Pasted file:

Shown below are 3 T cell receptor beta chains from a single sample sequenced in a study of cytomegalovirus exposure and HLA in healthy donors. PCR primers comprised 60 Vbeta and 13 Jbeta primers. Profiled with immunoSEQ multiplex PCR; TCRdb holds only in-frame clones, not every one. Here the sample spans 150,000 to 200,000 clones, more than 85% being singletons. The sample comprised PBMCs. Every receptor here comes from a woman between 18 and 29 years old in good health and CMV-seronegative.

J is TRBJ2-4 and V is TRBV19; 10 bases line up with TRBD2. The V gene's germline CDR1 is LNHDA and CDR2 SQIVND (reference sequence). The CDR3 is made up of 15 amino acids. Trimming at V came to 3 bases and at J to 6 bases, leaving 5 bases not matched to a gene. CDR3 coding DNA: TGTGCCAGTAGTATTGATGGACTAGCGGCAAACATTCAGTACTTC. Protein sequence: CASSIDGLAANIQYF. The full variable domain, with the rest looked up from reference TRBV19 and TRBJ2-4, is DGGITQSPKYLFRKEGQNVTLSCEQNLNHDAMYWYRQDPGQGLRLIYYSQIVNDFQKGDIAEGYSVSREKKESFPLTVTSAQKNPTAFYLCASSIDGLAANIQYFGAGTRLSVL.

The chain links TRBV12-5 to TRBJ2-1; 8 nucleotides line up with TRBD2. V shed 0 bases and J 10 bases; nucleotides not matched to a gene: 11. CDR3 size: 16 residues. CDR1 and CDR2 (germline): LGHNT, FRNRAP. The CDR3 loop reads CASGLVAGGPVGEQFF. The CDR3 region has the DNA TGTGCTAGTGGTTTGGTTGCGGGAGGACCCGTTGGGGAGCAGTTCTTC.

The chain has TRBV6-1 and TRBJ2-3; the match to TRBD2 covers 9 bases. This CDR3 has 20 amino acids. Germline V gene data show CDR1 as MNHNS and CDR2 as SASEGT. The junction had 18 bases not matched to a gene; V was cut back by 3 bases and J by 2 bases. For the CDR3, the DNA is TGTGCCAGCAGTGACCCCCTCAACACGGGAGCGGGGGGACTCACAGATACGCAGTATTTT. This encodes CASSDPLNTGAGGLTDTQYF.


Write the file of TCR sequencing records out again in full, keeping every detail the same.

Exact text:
Shown below are 3 T cell receptor beta chains from a single sample sequenced in a study of cytomegalovirus exposure and HLA in healthy donors. PCR primers comprised 60 Vbeta and 13 Jbeta primers. Profiled with immunoSEQ multiplex PCR; TCRdb holds only in-frame clones, not every one. Here the sample spans 150,000 to 200,000 clones, more than 85% being singletons. The sample comprised PBMCs. Every receptor here comes from a woman between 18 and 29 years old in good health and CMV-seronegative.

J is TRBJ2-4 and V is TRBV19; 10 bases line up with TRBD2. The V gene's germline CDR1 is LNHDA and CDR2 SQIVND (reference sequence). The CDR3 is made up of 15 amino acids. Trimming at V came to 3 bases and at J to 6 bases, leaving 5 bases not matched to a gene. CDR3 coding DNA: TGTGCCAGTAGTATTGATGGACTAGCGGCAAACATTCAGTACTTC. Protein sequence: CASSIDGLAANIQYF. The full variable domain, with the rest looked up from reference TRBV19 and TRBJ2-4, is DGGITQSPKYLFRKEGQNVTLSCEQNLNHDAMYWYRQDPGQGLRLIYYSQIVNDFQKGDIAEGYSVSREKKESFPLTVTSAQKNPTAFYLCASSIDGLAANIQYFGAGTRLSVL.

The chain links TRBV12-5 to TRBJ2-1; 8 nucleotides line up with TRBD2. V shed 0 bases and J 10 bases; nucleotides not matched to a gene: 11. CDR3 size: 16 residues. CDR1 and CDR2 (germline): LGHNT, FRNRAP. The CDR3 loop reads CASGLVAGGPVGEQFF. The CDR3 region has the DNA TGTGCTAGTGGTTTGGTTGCGGGAGGACCCGTTGGGGAGCAGTTCTTC.

The chain has TRBV6-1 and TRBJ2-3; the match to TRBD2 covers 9 bases. This CDR3 has 20 amino acids. Germline V gene data show CDR1 as MNHNS and CDR2 as SASEGT. The junction had 18 bases not matched to a gene; V was cut back by 3 bases and J by 2 bases. For the CDR3, the DNA is TGTGCCAGCAGTGACCCCCTCAACACGGGAGCGGGGGGACTCACAGATACGCAGTATTTT. This encodes CASSDPLNTGAGGLTDTQYF.